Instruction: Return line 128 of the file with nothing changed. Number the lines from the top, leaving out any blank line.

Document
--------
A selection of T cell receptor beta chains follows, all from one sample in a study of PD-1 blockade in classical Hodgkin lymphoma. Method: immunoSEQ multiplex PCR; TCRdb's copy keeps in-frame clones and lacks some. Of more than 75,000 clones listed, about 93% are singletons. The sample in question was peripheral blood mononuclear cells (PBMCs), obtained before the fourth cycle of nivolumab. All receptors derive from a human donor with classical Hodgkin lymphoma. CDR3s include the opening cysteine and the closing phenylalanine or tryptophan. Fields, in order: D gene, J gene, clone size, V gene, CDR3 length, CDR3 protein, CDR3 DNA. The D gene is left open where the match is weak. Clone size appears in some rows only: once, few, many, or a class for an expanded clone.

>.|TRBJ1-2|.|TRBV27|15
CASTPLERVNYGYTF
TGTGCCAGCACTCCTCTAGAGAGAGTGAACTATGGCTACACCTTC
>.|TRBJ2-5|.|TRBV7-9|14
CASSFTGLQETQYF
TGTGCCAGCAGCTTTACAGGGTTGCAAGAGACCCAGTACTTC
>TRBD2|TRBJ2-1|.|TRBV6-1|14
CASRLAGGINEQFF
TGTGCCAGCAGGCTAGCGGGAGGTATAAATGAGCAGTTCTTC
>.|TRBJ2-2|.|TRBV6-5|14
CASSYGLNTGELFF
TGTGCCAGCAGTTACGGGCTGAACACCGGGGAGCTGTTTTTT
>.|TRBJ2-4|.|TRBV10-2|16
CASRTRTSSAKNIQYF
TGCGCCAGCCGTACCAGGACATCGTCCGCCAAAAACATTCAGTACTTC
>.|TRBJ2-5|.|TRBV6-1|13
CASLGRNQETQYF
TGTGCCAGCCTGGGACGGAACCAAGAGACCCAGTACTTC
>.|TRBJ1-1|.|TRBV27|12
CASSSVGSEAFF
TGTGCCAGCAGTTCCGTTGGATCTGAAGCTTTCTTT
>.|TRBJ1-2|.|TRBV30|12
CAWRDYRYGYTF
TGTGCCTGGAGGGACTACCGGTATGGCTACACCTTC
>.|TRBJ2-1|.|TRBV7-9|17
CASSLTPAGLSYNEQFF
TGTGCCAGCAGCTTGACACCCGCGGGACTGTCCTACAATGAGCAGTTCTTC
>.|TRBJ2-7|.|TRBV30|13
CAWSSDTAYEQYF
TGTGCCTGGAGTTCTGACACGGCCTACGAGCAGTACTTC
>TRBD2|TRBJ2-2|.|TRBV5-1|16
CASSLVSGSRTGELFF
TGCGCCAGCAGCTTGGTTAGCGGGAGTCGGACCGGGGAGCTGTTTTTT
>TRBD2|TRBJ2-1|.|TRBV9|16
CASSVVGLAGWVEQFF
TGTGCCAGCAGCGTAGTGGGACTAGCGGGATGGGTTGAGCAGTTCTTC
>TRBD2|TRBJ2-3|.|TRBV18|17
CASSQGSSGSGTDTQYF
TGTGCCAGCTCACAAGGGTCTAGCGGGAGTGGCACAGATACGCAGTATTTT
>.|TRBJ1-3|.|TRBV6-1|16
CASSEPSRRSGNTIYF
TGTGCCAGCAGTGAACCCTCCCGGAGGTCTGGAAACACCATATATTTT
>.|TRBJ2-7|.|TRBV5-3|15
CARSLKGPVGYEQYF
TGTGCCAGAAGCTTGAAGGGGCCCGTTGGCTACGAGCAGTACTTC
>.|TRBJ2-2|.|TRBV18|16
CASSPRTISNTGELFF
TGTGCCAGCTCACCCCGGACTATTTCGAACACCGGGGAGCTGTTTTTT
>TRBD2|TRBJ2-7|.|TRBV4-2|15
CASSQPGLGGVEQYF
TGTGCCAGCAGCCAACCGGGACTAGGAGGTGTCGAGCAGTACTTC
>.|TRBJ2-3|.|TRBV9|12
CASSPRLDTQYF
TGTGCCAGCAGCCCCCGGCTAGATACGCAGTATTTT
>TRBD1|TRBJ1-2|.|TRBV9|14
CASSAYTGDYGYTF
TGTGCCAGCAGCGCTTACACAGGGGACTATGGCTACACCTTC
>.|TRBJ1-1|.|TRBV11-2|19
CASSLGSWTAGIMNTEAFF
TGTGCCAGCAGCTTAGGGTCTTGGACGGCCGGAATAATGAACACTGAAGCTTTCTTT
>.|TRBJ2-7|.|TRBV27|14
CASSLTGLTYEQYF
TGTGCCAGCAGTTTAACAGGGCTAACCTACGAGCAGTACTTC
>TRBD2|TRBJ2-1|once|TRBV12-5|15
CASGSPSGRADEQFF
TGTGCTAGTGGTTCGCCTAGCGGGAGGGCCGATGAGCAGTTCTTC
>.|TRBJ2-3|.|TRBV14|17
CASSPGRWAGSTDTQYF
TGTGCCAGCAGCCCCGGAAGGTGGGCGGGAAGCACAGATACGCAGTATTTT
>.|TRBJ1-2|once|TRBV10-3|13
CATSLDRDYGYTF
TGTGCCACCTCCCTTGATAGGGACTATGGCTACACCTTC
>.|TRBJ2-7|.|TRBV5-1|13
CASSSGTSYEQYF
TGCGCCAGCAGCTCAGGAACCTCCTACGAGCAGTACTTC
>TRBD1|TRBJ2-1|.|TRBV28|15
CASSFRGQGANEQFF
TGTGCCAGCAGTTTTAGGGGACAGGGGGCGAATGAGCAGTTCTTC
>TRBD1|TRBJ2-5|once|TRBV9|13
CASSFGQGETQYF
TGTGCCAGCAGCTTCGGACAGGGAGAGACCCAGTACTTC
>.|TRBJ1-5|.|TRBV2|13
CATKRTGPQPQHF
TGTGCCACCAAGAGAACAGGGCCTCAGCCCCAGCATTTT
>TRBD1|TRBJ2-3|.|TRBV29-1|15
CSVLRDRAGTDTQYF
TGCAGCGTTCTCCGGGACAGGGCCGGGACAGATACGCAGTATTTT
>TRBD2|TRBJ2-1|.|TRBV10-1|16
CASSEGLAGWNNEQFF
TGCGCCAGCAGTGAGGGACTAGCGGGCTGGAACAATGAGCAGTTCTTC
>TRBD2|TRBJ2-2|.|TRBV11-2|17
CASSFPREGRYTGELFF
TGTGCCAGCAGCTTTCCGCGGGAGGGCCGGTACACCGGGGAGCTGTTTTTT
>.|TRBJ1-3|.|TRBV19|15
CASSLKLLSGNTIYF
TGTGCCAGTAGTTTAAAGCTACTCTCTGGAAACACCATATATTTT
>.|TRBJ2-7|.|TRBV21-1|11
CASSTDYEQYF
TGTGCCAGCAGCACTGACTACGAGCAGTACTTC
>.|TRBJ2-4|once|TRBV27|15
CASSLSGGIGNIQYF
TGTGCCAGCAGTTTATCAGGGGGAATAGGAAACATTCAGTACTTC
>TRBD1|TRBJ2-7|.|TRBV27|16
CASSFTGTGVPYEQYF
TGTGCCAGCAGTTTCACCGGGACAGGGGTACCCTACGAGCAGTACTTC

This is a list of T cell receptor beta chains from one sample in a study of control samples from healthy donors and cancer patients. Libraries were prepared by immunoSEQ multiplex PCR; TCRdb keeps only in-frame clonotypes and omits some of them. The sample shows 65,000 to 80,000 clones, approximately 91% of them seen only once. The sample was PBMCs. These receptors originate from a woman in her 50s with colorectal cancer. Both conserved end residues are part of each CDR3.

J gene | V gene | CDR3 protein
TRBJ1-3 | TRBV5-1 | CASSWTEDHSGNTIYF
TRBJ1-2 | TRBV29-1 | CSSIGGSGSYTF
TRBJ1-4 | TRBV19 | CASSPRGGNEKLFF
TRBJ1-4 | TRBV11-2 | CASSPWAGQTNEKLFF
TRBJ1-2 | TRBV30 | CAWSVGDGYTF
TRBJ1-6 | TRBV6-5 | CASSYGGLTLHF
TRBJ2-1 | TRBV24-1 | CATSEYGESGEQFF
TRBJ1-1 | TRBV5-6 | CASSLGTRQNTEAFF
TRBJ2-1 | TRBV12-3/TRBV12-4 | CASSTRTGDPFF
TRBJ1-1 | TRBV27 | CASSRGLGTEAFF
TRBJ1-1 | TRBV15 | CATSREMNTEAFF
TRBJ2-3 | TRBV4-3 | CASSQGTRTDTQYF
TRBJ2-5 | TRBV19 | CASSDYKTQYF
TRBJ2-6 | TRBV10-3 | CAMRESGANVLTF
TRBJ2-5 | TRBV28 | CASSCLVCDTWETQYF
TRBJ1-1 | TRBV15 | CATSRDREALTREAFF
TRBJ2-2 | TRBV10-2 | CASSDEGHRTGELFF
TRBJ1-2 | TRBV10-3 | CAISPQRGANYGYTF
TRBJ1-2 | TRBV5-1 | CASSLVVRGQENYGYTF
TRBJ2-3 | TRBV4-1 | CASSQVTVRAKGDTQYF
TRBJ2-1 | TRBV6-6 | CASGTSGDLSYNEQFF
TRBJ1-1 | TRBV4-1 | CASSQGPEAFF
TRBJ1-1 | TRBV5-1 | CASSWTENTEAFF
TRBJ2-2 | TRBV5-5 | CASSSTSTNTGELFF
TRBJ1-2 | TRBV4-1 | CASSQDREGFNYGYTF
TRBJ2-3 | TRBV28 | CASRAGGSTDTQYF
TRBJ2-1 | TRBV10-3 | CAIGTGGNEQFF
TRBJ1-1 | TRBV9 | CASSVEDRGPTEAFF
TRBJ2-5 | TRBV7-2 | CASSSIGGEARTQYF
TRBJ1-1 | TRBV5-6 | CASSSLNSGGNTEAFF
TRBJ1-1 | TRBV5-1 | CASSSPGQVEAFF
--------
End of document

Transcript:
TRBJ2-3 | TRBV4-1 | CASSQVTVRAKGDTQYF